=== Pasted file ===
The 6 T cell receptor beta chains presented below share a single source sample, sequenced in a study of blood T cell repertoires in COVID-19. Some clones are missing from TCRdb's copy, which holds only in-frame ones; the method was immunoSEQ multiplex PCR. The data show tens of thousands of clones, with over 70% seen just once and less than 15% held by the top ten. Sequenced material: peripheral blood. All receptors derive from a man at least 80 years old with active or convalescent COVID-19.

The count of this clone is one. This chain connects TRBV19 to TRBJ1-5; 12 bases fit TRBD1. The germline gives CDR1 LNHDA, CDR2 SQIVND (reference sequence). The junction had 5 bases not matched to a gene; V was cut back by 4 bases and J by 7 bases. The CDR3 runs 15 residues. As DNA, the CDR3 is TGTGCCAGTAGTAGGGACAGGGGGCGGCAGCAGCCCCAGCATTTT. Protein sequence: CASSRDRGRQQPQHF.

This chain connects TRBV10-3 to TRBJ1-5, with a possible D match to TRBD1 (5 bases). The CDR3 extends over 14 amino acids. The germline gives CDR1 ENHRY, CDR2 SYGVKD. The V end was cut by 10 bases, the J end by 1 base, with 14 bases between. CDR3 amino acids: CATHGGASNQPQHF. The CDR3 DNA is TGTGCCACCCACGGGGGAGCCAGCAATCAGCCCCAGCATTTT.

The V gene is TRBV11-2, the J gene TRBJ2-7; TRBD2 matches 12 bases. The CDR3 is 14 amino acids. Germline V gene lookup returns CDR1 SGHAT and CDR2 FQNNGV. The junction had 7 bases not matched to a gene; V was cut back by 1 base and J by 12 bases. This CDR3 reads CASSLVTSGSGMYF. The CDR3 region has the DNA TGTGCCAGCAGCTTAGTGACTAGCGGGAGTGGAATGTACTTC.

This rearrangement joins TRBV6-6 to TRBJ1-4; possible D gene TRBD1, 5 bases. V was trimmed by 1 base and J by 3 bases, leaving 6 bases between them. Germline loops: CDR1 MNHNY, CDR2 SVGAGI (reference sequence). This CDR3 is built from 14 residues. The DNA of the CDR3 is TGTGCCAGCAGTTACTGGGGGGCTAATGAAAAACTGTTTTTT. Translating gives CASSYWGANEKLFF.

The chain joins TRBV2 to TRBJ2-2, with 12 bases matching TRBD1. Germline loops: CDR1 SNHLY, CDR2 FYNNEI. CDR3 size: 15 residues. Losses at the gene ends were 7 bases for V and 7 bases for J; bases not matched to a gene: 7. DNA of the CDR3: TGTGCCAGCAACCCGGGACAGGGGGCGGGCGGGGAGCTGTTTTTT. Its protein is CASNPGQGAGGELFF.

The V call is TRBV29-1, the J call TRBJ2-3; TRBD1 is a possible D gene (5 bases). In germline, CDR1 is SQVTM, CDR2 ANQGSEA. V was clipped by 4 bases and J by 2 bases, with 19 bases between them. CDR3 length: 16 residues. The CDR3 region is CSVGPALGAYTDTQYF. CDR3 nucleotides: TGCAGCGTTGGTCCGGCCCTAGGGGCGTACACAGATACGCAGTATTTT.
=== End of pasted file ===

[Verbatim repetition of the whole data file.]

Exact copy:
The 6 T cell receptor beta chains presented below share a single source sample, sequenced in a study of blood T cell repertoires in COVID-19. Some clones are missing from TCRdb's copy, which holds only in-frame ones; the method was immunoSEQ multiplex PCR. The data show tens of thousands of clones, with over 70% seen just once and less than 15% held by the top ten. Sequenced material: peripheral blood. All receptors derive from a man at least 80 years old with active or convalescent COVID-19.

The count of this clone is one. This chain connects TRBV19 to TRBJ1-5; 12 bases fit TRBD1. The germline gives CDR1 LNHDA, CDR2 SQIVND (reference sequence). The junction had 5 bases not matched to a gene; V was cut back by 4 bases and J by 7 bases. The CDR3 runs 15 residues. As DNA, the CDR3 is TGTGCCAGTAGTAGGGACAGGGGGCGGCAGCAGCCCCAGCATTTT. Protein sequence: CASSRDRGRQQPQHF.

This chain connects TRBV10-3 to TRBJ1-5, with a possible D match to TRBD1 (5 bases). The CDR3 extends over 14 amino acids. The germline gives CDR1 ENHRY, CDR2 SYGVKD. The V end was cut by 10 bases, the J end by 1 base, with 14 bases between. CDR3 amino acids: CATHGGASNQPQHF. The CDR3 DNA is TGTGCCACCCACGGGGGAGCCAGCAATCAGCCCCAGCATTTT.

The V gene is TRBV11-2, the J gene TRBJ2-7; TRBD2 matches 12 bases. The CDR3 is 14 amino acids. Germline V gene lookup returns CDR1 SGHAT and CDR2 FQNNGV. The junction had 7 bases not matched to a gene; V was cut back by 1 base and J by 12 bases. This CDR3 reads CASSLVTSGSGMYF. The CDR3 region has the DNA TGTGCCAGCAGCTTAGTGACTAGCGGGAGTGGAATGTACTTC.

This rearrangement joins TRBV6-6 to TRBJ1-4; possible D gene TRBD1, 5 bases. V was trimmed by 1 base and J by 3 bases, leaving 6 bases between them. Germline loops: CDR1 MNHNY, CDR2 SVGAGI (reference sequence). This CDR3 is built from 14 residues. The DNA of the CDR3 is TGTGCCAGCAGTTACTGGGGGGCTAATGAAAAACTGTTTTTT. Translating gives CASSYWGANEKLFF.

The chain joins TRBV2 to TRBJ2-2, with 12 bases matching TRBD1. Germline loops: CDR1 SNHLY, CDR2 FYNNEI. CDR3 size: 15 residues. Losses at the gene ends were 7 bases for V and 7 bases for J; bases not matched to a gene: 7. DNA of the CDR3: TGTGCCAGCAACCCGGGACAGGGGGCGGGCGGGGAGCTGTTTTTT. Its protein is CASNPGQGAGGELFF.

The V call is TRBV29-1, the J call TRBJ2-3; TRBD1 is a possible D gene (5 bases). In germline, CDR1 is SQVTM, CDR2 ANQGSEA. V was clipped by 4 bases and J by 2 bases, with 19 bases between them. CDR3 length: 16 residues. The CDR3 region is CSVGPALGAYTDTQYF. CDR3 nucleotides: TGCAGCGTTGGTCCGGCCCTAGGGGCGTACACAGATACGCAGTATTTT.